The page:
Recycling utterances: A speaker's guide to sentence processing

Dabrowska, Ewa (2014) Recycling utterances: A speaker's guide to sentence processing. Cognitive Linguistics, 25 (4). pp. 617-653. ISSN 0936-5907

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In recent years, there has been a growing consensus that speakers store large numbers of preconstructed phrases and low-level patterns, even when these can be derived from more abstract constructions, and that ordinary language use relies heavily on such relatively concrete, lexically specific units rather than abstract rules or schemas that apply “across the board”. One of the advantages of such an approach is that it provides a straightforward explanation of how grammar can be learned from the input; and in fact, previous work (e.g. Dąbrowska and Lieven 2005) has demonstrated that the utterances children produce can be derived by superimposing and juxtaposing lexically specific units derived directly from utterances that they had previously experienced. This paper argues that such a “recycling” account can also explain adults' ability to produce complex fluent speech in real time, and explores the implications of such a view for theories of language representation and processing.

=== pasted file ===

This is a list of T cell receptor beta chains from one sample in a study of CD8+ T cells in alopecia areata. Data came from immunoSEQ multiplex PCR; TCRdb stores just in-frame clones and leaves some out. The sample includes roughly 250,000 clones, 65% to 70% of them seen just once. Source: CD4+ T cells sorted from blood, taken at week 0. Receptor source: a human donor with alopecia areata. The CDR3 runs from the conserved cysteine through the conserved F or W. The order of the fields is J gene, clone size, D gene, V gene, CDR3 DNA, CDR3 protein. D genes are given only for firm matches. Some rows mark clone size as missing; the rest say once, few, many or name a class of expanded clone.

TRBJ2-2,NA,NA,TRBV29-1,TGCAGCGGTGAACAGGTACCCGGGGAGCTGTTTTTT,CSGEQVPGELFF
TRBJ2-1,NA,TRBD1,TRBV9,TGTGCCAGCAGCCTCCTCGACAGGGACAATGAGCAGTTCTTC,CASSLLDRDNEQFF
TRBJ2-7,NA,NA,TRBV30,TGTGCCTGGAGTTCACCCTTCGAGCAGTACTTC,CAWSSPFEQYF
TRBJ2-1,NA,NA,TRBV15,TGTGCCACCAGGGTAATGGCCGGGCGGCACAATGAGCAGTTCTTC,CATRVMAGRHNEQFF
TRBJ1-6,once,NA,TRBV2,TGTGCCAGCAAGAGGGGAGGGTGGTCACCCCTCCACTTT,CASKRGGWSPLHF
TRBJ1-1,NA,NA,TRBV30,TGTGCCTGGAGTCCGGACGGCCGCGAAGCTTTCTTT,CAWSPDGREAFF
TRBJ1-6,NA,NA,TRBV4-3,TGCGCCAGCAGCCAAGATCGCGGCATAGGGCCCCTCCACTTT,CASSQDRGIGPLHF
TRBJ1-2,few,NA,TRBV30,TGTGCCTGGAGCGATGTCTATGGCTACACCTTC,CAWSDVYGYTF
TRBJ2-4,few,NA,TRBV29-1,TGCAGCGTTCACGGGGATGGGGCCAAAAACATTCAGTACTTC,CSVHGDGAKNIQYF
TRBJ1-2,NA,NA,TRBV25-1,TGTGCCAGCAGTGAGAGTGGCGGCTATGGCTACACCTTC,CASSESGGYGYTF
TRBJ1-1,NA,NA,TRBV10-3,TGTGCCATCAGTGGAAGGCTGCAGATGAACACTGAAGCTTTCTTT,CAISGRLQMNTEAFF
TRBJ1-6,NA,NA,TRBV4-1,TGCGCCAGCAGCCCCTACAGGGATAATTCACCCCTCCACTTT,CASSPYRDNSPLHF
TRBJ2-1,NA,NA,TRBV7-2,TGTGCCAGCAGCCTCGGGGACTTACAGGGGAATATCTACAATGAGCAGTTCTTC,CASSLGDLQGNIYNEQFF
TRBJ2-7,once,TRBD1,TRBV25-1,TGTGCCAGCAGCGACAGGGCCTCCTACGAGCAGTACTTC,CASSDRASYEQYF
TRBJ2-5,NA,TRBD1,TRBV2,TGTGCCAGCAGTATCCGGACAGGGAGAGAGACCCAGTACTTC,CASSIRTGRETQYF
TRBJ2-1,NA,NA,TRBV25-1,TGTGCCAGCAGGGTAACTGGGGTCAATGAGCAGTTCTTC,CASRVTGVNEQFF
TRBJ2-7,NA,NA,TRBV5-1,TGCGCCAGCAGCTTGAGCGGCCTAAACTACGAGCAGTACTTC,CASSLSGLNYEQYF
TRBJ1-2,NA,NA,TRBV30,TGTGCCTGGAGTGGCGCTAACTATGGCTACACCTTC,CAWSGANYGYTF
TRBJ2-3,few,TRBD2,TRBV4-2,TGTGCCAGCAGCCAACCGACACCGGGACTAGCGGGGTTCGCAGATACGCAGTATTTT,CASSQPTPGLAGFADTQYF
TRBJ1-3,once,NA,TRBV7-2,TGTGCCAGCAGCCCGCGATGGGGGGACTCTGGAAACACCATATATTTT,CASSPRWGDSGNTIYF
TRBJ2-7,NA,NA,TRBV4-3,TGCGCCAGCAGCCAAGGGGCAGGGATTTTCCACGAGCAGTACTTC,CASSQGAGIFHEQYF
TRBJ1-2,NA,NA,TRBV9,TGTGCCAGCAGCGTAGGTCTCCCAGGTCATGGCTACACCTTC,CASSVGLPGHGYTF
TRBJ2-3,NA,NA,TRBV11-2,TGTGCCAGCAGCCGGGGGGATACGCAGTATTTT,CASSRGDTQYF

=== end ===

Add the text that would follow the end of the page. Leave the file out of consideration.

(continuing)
Item Type: Article
Uncontrolled Keywords: language production; lexically specific units; formulas; productivity; usage-based model; traceback; frequency; syntactic complexity
Subjects: Q100 Linguistics
Department: Faculties > Arts, Design and Social Sciences > Social Sciences
Depositing User: Paul Burns
Date Deposited: 18 Dec 2014 11:33
Last Modified: 17 Dec 2023 16:18

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